by Marina Blitshteyn
sunnyoutside press | 2019 | poetry
Out this month is Sheet Music, the new chapbook of poems by Brooklyn-based, Buffalo-bred, Soviet Union-born and -fled poet Marina Blitshteyn. Drawing from the words and images of Coco Chanel, Igor Stravinsky, Gertrude Stein, Hermann Hesse, and more, Blitshteyn’s new chapbook examines solitude and relationships, domesticity and sexuality, and adult life and womanhood. In sharp and lean prose, the collection stands as a soundtrack not of coming to an understanding but of asking questions: Is there a distinction between work and love, art and artist, art and life? A sampling of lines that will break your heart: “Loving the line is loving the hand that bends it,” “How beautiful the woman looks next to silence,” and “You mean you don’t want to, she tells him. The wife or mother or lover or child of the man.” Bonus: The chapbook was put out by Buffalo’s own sunnyoutside press, a small press that designs and prints with thoughtfulness and care, evident from Sheet Music’s handbound spine and choice of an effervescent cover to the idiosyncratic note at the back of the book informing the reader of the typefaces and printing press.
MY YEAR OF REST AND RELAXATION
by Otessa Moshfegh
A Perigee Book/Penguin Group | 2018 | novel
“I’d be renewed, reborn. I would be a whole new person, every one of my cells regenerated enough times that the old cells were just distant, foggy memories. My past life would be but a dream, and I could start over without regrets, bolstered by the bliss and serenity that I would have accumulated in my year of rest and relaxation.”
Released last summer, Ostessa Moshefgh’s My Year of Rest and Relaxation is a darkly comic look into the world of privilege and how unfilling wealth and beauty can be. Desperate to escape her life, the unnamed character in the novel embarks on a pharmaceutical hibernation where she plans to take prescription pills of all varieties to help her sleep for an entire year. The book is chock full of unlikable characters, including the narrator herself, her hack doctor who prescribes her boatloads of medications, her incredibly desperate friend Reva, her toxic ex-boyfriend Trevor, and the ridiculous artist Ping Xi who uses her experiment as the subject of his new art piece. This book is a must-read for those of us facing another bleak Buffalo February.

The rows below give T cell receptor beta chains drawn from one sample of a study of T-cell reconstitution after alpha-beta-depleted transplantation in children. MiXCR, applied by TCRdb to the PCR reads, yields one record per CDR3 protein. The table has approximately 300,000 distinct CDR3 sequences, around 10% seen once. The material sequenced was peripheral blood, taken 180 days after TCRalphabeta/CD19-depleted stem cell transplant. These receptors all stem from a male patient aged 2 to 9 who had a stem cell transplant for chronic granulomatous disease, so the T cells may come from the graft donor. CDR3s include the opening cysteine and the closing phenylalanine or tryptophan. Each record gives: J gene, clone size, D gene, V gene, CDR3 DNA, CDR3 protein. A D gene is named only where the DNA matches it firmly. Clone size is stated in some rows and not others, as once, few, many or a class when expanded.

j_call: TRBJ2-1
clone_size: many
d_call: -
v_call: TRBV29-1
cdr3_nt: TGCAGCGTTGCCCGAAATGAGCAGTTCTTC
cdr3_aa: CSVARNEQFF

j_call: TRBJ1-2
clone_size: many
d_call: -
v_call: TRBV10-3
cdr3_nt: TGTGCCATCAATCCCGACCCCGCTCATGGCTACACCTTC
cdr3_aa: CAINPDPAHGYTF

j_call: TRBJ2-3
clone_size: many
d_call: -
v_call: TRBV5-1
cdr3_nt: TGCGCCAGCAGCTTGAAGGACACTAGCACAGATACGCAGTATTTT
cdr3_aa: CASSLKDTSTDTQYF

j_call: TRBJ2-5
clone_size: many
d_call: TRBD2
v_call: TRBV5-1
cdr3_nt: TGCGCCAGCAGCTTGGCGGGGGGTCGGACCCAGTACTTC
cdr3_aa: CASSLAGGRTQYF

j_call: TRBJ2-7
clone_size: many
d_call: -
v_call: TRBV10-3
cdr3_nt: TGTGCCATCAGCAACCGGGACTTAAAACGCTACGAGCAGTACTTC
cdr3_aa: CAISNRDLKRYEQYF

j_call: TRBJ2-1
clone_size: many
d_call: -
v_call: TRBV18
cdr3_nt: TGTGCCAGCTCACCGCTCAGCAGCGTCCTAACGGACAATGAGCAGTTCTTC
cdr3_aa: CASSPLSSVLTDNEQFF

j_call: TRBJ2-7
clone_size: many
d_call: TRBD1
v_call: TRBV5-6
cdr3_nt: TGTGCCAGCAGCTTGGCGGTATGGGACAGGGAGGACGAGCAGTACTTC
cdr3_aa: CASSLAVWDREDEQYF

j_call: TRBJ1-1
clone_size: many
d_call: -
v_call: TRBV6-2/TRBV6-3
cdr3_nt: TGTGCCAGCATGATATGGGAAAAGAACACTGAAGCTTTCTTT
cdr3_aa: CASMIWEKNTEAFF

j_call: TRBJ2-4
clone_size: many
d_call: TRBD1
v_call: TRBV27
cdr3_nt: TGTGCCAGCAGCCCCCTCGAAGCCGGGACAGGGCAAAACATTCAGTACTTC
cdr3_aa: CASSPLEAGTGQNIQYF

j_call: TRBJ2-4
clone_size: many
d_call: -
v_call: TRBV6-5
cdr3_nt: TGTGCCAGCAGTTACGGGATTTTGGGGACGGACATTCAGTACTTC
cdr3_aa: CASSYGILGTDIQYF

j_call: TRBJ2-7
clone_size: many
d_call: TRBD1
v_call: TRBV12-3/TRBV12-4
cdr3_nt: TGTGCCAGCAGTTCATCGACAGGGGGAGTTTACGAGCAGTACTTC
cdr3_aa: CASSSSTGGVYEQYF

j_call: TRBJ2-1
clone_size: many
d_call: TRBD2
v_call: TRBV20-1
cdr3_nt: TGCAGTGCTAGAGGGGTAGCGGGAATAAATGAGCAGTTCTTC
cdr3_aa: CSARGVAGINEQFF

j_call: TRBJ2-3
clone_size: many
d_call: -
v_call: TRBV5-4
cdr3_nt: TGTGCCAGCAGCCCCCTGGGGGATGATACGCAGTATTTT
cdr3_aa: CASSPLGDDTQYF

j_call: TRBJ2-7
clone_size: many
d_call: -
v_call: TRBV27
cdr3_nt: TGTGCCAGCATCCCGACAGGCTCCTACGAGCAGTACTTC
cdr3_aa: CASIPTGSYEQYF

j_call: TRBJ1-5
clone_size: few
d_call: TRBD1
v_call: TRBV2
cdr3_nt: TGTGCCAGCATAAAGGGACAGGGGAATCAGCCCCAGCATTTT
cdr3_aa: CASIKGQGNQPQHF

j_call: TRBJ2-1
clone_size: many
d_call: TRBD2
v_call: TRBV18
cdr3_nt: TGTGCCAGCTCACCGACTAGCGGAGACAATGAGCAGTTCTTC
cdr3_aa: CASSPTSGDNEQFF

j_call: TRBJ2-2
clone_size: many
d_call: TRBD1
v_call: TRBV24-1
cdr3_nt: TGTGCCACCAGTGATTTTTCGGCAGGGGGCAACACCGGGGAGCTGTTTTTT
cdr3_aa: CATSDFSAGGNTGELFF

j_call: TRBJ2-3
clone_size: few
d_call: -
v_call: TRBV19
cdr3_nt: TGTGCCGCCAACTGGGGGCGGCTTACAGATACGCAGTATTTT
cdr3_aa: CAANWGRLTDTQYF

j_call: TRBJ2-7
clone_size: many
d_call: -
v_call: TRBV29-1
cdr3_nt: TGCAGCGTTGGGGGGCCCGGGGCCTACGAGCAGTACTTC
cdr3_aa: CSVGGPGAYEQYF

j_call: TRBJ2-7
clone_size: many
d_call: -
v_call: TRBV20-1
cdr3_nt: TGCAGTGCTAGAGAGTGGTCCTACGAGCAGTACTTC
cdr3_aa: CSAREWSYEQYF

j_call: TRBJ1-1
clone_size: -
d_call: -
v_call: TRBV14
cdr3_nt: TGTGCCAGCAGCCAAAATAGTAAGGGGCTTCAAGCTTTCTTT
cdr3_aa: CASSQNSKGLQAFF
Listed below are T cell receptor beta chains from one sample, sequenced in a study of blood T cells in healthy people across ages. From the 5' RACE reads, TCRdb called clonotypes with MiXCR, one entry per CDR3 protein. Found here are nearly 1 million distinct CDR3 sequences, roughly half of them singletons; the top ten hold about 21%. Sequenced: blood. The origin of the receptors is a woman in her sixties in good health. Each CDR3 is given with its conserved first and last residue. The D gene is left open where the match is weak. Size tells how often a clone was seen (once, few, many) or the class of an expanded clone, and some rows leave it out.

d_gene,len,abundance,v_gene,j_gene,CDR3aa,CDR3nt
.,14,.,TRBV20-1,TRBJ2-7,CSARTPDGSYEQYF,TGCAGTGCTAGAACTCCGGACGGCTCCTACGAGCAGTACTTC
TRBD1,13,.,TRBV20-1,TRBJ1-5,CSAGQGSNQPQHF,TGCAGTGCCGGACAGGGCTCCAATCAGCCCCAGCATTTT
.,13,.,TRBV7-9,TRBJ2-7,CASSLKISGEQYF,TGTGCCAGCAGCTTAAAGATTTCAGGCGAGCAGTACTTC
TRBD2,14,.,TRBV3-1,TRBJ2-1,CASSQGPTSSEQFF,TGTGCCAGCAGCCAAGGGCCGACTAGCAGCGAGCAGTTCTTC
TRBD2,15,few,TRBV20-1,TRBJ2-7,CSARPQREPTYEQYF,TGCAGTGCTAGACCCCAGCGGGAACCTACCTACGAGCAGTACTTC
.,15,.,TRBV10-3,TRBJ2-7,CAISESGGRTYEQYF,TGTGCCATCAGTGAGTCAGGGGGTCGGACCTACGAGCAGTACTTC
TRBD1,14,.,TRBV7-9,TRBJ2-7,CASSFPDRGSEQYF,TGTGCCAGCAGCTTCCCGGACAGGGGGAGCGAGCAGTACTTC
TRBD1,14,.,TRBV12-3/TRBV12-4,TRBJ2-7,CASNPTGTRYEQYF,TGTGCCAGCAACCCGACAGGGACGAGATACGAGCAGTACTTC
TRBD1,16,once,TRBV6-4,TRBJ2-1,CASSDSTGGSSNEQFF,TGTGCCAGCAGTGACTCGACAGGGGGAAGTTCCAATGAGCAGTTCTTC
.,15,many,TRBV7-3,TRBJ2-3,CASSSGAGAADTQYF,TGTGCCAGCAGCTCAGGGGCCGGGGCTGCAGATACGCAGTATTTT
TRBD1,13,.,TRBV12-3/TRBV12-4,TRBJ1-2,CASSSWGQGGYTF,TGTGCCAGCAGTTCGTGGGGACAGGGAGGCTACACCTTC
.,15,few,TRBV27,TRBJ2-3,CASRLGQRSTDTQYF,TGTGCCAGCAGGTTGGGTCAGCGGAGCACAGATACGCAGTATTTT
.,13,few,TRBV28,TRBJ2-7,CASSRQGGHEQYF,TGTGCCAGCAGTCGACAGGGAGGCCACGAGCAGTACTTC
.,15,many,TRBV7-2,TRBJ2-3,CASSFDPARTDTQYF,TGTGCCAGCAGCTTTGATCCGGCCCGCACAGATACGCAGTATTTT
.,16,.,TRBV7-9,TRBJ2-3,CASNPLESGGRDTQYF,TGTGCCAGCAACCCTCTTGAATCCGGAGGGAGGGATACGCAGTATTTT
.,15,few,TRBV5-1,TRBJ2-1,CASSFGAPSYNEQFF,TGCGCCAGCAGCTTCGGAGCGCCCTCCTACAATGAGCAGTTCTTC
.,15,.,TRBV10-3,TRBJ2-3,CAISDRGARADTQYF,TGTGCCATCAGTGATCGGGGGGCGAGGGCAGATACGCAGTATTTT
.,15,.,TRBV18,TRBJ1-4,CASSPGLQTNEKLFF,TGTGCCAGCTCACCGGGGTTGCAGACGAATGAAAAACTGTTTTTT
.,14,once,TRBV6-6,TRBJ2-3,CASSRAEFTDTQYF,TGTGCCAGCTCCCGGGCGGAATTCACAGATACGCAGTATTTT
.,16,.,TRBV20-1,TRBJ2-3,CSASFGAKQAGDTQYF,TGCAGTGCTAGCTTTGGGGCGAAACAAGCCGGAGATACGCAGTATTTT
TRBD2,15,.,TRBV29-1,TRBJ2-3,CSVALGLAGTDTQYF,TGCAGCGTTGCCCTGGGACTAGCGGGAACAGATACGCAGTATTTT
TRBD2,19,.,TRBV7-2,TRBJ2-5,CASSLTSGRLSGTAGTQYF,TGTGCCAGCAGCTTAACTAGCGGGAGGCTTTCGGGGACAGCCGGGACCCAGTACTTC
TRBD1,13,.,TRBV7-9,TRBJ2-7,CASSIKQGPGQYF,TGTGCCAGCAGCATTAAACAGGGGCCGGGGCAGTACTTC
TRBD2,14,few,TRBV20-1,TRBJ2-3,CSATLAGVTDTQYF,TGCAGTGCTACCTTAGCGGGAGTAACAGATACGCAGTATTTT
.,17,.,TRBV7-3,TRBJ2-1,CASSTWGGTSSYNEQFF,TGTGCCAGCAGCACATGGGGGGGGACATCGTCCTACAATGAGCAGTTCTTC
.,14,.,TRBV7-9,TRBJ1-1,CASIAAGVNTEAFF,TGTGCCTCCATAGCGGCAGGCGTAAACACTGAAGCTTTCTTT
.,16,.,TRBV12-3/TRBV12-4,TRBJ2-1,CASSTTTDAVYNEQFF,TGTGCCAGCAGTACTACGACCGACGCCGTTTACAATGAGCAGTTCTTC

by Dylan Nice
Short Drive/Long Drive Books | 2012 | short fiction
Dylan Nice’s Other Kinds is a short fiction collection depicting the transitory moments of life that would fall by the wayside in the hands of another writer. Simple moments of indecision are allowed to take center stage here through Nice’s prose. A young enlistee anxiously staves off the possibility of war, romantic words are hesitantly discovered and considered for an engaged woman, and a lazy moment of summer afternoon violence reveals tenderness and patience. Nice uses simple language in a way that is surprising, mysterious, and above all, achingly sad: “I flipped the light switch and the room got soft from the candles and the steam. The shower was warmer than I thought she’d make it. She brought the soap to my chest. I leaned in but held the damaged part of myself outside the curtain, away from us.” Other Kinds is a collection for people who can acknowledge the way some stories in our own lives stall, struggle, and become something wholly unexpected, yet decidedly beautiful.
“Peach Picks” is a column of literary news and recommendations written by the editors of Peach Mag, an online literary magazine based in Buffalo, New York. For inquiries, contact the editors at email@example.com.